Prefixes that make opposites, or not

English has many prefixes that make a word into a negative or opposite: Add “non-” to “profit,” for example, and you have something that doesn’t aim to reap financial rewards for personal gain. Add “dis-” to “invite,” and you’re not going to that party any more.

Usually, you can remove the prefix and see what the “positive” is. But some words seem to have crept into modern English with only their negative selves; they left their positive roots behind, or never had them.

Take “discombobulate.” It means “upset,” “disorient,” “confuse,” all negative things. But there is no positive word “combobulate.” Merriam-Webster’s Collegiate Dictionary says “discombobulate,” first used in 1916, may be “an alteration of discompose,” which does have an opposite, “compose.”

Some of these words have similar not-quite-opposites. We “dissuade” someone of something, but we don’t “suade,” we “persuade.” “Per-” as a prefix comes from Latin “to complete,” and “suadere” is Latin for “to advise” or “to urge.” Somewhere, instead of removing a prefix, a different one was added.

Many words with the “in-” prefix have no modern counterparts. An incompetent person is “inept,” but dictionaries don’t include the word “ept.” They do have “apt,” though it means “likely,” and so its opposite, “inapt,” means “unlikely” rather than “unable.” “Inept” first arose around 1542, M-W says, probably as a variation of “inapt.” Similarly, we have “inane” but not “ane.” “Insipid” does have “sipid,” though M-W says that’s a backformation, meaning “insipid” was here first.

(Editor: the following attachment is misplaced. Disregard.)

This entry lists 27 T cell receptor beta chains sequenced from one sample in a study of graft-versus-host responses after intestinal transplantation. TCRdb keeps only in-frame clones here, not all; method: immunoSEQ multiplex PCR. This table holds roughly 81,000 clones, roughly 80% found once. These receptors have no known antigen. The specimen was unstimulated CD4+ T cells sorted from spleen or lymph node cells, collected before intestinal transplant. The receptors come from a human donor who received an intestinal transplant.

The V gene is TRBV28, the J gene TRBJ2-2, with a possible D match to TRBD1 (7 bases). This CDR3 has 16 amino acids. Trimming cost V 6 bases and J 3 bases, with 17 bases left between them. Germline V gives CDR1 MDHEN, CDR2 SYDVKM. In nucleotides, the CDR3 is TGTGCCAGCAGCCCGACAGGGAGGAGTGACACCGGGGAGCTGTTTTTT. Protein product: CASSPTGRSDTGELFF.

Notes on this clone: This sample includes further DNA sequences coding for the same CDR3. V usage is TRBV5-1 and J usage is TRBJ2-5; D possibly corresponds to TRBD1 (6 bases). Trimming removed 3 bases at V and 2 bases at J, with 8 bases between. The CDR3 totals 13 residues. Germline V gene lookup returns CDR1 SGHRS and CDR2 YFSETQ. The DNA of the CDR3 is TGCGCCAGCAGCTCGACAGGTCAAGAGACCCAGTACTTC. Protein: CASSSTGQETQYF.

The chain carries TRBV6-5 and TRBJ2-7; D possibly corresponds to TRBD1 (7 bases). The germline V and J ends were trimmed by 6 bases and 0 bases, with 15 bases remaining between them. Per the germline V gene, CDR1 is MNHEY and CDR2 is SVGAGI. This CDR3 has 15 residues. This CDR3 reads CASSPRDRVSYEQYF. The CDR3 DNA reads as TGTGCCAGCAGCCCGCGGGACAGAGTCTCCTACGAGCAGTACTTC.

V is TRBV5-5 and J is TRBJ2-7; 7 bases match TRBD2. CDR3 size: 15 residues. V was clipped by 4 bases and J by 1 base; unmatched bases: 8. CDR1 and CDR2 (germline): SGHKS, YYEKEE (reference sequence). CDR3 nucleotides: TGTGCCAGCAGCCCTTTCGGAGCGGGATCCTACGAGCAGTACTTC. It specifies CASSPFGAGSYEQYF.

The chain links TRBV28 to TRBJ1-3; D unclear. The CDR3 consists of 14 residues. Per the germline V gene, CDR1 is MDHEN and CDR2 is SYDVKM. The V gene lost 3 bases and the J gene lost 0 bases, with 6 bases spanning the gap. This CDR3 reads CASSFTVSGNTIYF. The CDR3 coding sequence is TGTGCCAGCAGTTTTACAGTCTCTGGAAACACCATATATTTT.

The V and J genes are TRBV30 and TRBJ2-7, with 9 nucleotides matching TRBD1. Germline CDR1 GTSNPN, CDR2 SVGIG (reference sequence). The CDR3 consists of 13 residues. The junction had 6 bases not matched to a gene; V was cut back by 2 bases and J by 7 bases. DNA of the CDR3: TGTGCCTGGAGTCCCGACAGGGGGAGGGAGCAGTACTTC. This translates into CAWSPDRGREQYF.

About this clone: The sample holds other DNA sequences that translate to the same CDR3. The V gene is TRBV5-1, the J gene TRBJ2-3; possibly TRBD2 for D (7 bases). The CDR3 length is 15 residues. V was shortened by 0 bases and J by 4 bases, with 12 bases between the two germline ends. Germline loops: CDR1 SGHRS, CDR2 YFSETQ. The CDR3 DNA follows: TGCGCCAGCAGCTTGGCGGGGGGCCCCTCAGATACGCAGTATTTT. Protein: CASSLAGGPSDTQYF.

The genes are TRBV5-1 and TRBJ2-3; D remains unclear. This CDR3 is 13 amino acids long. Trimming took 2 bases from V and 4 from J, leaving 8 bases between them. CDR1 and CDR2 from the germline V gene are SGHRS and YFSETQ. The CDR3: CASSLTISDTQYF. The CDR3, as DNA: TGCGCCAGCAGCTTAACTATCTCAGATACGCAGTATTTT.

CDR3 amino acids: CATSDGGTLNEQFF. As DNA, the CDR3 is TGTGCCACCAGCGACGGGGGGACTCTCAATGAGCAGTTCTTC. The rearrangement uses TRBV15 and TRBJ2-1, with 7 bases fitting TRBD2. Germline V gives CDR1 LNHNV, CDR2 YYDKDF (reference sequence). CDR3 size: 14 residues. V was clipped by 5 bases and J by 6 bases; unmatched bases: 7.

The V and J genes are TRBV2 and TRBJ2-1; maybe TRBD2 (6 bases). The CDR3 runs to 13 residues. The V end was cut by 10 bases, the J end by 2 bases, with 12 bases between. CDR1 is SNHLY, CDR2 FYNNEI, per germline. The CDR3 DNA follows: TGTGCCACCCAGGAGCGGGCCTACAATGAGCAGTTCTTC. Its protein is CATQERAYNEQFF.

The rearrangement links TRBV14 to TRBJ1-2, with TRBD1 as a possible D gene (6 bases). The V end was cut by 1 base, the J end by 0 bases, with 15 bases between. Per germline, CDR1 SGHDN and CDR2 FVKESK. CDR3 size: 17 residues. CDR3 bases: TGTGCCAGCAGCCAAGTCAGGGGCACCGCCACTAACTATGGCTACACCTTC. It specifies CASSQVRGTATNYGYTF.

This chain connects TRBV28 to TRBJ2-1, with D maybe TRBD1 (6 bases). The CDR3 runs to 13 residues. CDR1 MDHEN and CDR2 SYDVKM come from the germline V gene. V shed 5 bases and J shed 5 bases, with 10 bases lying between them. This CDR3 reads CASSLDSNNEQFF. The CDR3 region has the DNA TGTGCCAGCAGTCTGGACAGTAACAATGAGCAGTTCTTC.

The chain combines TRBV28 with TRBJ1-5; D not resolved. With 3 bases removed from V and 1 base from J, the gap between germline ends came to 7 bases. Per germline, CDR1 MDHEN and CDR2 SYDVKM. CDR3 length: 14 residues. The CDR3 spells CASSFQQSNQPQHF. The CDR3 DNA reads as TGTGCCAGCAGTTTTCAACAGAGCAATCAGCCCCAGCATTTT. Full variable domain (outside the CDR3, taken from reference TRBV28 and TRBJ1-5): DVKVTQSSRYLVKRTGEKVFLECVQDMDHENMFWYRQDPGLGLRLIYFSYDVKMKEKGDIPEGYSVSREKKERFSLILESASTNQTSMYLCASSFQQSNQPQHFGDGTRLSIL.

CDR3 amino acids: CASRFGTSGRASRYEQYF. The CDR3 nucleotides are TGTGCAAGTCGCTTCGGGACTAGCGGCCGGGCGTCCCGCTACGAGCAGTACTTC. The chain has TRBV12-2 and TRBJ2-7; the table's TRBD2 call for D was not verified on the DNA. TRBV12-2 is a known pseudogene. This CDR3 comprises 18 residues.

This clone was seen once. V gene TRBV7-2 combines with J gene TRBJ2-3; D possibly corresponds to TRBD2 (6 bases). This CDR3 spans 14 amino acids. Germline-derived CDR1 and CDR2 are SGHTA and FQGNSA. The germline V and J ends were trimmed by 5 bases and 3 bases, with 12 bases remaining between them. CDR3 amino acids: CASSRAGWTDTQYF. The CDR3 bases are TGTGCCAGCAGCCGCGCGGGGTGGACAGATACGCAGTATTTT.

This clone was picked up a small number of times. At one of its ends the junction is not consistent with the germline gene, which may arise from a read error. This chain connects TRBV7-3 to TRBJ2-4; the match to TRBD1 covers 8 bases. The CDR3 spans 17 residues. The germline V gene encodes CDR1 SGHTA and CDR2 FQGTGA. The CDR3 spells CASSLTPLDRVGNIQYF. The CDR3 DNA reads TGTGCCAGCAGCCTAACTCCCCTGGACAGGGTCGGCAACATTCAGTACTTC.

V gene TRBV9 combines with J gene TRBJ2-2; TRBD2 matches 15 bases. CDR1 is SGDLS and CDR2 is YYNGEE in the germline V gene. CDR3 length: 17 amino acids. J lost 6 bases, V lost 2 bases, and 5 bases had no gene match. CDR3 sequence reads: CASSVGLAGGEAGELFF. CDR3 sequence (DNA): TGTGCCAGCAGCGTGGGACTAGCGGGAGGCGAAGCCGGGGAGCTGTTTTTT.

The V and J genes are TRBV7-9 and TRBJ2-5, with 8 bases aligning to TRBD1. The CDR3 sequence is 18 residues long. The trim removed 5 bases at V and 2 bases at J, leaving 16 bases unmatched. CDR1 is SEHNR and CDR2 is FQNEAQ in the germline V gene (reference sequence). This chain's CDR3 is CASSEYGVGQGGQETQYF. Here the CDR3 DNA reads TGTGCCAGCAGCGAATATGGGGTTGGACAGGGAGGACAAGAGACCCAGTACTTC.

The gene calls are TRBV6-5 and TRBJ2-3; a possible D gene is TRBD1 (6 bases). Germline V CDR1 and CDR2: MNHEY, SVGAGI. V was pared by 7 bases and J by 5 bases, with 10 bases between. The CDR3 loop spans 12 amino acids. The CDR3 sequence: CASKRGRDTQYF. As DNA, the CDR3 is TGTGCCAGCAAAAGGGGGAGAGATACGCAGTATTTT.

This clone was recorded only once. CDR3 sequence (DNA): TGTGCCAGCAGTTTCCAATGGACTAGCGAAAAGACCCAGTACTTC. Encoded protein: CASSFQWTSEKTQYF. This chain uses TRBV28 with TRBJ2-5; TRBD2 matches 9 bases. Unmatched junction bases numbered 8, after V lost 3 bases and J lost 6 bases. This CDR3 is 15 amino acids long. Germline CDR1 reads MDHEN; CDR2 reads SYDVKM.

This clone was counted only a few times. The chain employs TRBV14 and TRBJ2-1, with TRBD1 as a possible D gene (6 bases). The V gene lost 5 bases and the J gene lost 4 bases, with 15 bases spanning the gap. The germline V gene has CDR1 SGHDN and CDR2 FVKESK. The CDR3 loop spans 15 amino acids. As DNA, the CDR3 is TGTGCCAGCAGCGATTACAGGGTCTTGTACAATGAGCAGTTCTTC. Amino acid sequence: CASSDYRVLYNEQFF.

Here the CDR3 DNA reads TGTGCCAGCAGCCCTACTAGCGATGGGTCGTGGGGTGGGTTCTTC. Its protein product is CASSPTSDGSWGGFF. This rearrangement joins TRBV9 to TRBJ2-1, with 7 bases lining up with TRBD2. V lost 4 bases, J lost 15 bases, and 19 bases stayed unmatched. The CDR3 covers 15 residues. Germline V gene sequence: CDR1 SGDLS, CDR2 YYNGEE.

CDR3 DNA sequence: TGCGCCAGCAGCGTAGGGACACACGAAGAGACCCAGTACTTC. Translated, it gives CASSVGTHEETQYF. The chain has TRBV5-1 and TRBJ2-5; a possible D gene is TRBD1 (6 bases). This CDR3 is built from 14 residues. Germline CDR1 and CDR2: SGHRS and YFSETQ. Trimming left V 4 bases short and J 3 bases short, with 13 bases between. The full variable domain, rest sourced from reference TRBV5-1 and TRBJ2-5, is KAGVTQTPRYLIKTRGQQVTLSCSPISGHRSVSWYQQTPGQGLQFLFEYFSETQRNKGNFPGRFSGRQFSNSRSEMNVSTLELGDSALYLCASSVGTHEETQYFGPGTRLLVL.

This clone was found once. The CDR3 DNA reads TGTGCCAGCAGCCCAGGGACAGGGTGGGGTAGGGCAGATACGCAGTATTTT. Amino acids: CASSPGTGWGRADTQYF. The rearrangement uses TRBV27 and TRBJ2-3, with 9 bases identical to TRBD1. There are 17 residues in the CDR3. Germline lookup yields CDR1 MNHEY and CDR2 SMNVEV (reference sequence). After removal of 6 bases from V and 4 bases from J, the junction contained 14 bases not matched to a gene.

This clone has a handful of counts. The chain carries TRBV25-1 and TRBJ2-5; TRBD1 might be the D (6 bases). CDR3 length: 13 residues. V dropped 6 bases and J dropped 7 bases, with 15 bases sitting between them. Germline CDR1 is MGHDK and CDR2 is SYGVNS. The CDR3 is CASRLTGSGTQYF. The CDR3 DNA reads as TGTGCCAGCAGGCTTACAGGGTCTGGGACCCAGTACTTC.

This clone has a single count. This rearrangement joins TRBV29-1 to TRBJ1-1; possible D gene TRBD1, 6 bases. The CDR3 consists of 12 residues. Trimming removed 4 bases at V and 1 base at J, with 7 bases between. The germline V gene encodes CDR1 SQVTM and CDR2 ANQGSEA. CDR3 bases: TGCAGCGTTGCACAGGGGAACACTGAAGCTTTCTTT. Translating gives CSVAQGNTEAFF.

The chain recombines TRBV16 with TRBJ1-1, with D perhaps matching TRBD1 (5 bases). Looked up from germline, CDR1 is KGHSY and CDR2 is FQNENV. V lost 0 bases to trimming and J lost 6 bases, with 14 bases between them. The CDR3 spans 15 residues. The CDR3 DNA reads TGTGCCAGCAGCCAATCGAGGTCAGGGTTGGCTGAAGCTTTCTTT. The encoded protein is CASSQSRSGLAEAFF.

The opposite of “sense” is “nonsense.” But the opposite of “nonplus” is not “plus.” From the Latin “non plus,” or “no more,” “nonplussed” means “baffled,” though, as we’ve said before, many people think it means “not bothered.” That would be “unbothered.”

A “misnomer” is a name wrongly applied; there is no “nomer” for a correct name, but “nomer” is a variant of the Latin “nomen,” or “name.” And a “misdoubt” is not the opposite of “doubt”; it also means “doubt.” It’s what Garner’s Modern American Usage calls an archaic and “needless variant” of “doubt.” (It was good enough for Milton, who used it in his Areopagitica, but that was in 1644…)

In that sense, “misdoubt” is similar to “irregardless,” a word that’s already a negative and doesn’t need a prefix to make it so. We said in 2008 that “irregardless” was useless and uncouth, but that hasn’t stopped people from using it and dictionaries from including it. Fortunately, most still consider “irregardless” to be “nonstandard English.”

That means the opposite of “standard,” no misdoubt about it.

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Merrill Perlman managed copy desks across the newsroom at The New York Times, where she worked for 25 years. Follow her on Twitter at @meperl.